After that showing in the seminar, Gabriel and Julia take their relationship further. They are falling in love. However, he is still her professor and she is still a virgin. He will court her and they will not take the relationship any further until after the semester ends. As much as they want each other, they both have secrets that would destroy most relationships and Gabriel refuses to make love to her until she knows everything about him. Of course he is also mortified that he seduced a 17 year old back when he was 27, but he didn't remember Julia because he so strung out on coke that he really did think that what he shared with her was a dream. However, Julia is still angry because he left her alone in the woods the next morning not knowing how to get out of them. What they find was a misunderstanding of sorts, he didn't leave, he went for a piss and a smoke. She thought he'd left. He's only called her Beatrice and never learned her name. Of course his family thought he was crazy when he mentioned meeting Beatrice. From there he went into rehab and then back to Harvard to finish his Ph.D dissertation.
I found some similarities to AS Byatt's Possession and this one. I'm not sure if the author read that book, but there was that same literate quality that I crave from time to time. The writing is superb, the language flows, yes Gabriel can be an ass and yet you want to just hug him and soothe him. Julia can get a bit annoying at times, but she has her reasons. Once she agrees to a relationship with Gabriel she totally blooms. But all is not well with the people around her. Her fellow student Christa Peterson has been trying to bed Gabriel for a while and he refuses to acknowledge her. Paul is falling in love with Julia and she's trying to finish her MA thesis for graduation.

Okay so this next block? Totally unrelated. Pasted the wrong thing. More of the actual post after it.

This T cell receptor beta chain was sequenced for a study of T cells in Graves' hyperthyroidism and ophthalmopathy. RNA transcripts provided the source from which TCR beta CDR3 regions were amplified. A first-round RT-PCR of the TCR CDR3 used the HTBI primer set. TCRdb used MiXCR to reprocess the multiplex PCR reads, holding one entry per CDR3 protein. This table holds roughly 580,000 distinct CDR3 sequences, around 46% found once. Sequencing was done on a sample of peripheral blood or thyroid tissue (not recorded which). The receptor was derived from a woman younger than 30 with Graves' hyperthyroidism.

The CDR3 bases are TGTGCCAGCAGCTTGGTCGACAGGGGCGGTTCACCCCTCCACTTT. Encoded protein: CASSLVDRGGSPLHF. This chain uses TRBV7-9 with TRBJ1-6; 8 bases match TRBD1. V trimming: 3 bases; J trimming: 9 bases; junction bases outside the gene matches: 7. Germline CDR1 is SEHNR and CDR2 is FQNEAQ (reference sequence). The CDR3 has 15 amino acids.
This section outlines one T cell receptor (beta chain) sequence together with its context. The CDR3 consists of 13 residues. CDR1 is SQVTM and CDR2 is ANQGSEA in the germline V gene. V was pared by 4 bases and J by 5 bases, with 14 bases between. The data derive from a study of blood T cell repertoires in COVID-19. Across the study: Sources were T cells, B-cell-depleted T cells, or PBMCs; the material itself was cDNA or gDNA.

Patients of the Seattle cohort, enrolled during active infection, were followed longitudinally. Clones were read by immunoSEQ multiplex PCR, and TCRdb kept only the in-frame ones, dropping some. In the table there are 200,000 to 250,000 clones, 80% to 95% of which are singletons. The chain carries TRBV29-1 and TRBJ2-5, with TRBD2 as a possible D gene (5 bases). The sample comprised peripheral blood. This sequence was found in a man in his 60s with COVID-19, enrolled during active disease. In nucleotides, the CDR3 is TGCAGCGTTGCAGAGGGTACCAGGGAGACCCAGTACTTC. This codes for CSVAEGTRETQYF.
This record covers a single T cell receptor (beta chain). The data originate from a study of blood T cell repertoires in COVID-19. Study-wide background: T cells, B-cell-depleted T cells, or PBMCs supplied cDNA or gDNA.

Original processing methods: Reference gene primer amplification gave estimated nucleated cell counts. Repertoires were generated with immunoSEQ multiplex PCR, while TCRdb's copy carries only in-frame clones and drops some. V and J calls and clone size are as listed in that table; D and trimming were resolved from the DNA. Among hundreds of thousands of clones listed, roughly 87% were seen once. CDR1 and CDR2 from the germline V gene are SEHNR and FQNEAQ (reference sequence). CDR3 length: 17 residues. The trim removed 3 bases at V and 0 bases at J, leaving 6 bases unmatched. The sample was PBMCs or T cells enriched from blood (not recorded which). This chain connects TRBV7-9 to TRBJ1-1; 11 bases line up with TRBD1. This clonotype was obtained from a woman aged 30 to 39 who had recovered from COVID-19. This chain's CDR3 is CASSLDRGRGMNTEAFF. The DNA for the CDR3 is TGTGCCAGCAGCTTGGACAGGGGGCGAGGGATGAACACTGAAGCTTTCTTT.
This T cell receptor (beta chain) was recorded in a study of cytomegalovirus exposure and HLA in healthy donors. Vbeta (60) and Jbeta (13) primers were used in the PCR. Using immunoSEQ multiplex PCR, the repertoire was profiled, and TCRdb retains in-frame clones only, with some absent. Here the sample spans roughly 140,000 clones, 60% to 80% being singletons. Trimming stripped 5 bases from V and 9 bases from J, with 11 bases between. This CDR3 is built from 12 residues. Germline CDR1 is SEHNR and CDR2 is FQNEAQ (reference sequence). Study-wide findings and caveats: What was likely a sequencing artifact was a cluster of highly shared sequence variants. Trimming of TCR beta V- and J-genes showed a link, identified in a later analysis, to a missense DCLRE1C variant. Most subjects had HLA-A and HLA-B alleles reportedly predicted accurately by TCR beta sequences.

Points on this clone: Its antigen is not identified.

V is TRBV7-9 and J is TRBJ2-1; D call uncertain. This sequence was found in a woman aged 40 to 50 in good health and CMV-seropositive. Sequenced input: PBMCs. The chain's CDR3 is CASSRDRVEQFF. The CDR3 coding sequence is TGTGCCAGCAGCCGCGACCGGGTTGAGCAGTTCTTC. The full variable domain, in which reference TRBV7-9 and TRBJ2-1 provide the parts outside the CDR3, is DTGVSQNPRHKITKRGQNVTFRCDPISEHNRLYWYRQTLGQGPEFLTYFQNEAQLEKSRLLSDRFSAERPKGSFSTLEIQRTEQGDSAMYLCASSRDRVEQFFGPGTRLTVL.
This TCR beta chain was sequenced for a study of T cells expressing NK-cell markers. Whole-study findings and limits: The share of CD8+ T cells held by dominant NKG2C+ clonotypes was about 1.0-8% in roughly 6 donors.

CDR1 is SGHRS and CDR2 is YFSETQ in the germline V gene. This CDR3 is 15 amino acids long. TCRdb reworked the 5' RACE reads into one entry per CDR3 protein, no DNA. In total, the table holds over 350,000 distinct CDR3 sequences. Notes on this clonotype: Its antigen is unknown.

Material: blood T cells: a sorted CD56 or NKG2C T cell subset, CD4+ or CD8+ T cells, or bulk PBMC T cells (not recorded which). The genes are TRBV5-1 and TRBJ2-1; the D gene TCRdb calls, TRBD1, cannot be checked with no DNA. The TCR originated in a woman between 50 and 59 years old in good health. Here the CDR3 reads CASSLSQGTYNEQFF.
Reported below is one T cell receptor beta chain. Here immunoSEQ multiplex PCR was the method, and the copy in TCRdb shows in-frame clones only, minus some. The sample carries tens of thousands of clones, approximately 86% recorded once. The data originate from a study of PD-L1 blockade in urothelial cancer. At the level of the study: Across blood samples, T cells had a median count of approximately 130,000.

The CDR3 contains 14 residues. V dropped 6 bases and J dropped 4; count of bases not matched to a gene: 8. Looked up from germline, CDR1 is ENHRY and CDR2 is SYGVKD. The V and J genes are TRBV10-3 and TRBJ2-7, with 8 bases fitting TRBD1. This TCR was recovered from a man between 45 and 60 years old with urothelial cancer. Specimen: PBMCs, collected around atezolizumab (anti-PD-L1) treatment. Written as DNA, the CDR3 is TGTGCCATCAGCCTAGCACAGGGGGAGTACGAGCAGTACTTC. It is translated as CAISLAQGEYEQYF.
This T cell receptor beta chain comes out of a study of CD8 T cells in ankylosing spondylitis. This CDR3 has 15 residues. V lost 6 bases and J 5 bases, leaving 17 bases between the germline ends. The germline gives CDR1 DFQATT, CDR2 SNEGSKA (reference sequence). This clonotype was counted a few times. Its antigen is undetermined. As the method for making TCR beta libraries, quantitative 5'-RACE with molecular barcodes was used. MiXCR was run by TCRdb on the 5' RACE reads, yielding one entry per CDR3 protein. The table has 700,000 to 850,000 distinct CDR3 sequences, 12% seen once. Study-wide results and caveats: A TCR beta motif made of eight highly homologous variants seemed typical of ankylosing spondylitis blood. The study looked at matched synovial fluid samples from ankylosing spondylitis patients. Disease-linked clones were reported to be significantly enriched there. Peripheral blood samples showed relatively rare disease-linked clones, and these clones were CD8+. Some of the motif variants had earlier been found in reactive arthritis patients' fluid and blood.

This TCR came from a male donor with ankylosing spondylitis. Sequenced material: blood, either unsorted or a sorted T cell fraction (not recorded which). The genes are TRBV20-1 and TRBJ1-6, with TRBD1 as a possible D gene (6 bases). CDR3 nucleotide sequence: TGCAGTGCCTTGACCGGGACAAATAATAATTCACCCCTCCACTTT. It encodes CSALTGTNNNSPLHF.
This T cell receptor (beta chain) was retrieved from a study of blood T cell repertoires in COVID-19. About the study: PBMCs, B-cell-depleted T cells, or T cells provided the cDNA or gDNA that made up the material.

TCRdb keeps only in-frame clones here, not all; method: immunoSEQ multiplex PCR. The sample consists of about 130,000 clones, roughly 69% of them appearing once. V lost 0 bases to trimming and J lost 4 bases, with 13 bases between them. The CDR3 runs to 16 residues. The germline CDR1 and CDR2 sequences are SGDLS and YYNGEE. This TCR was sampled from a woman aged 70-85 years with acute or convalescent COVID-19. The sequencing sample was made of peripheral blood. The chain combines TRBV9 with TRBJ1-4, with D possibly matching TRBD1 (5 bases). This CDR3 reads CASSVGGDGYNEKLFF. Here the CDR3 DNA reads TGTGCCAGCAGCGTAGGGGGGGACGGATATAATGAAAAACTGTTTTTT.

I can't say that this book is overly erotic, but the theme about lust and love and courtly love are full frontal. This is a breathtaking story that will have you humming throughout and searching out various Dante and Beatrice pieces of art. You don't really need a knowledge of The Divine Comedy or Dante's Inferno. It is well explained in the book. I highly recommend this one. It's gorgeous.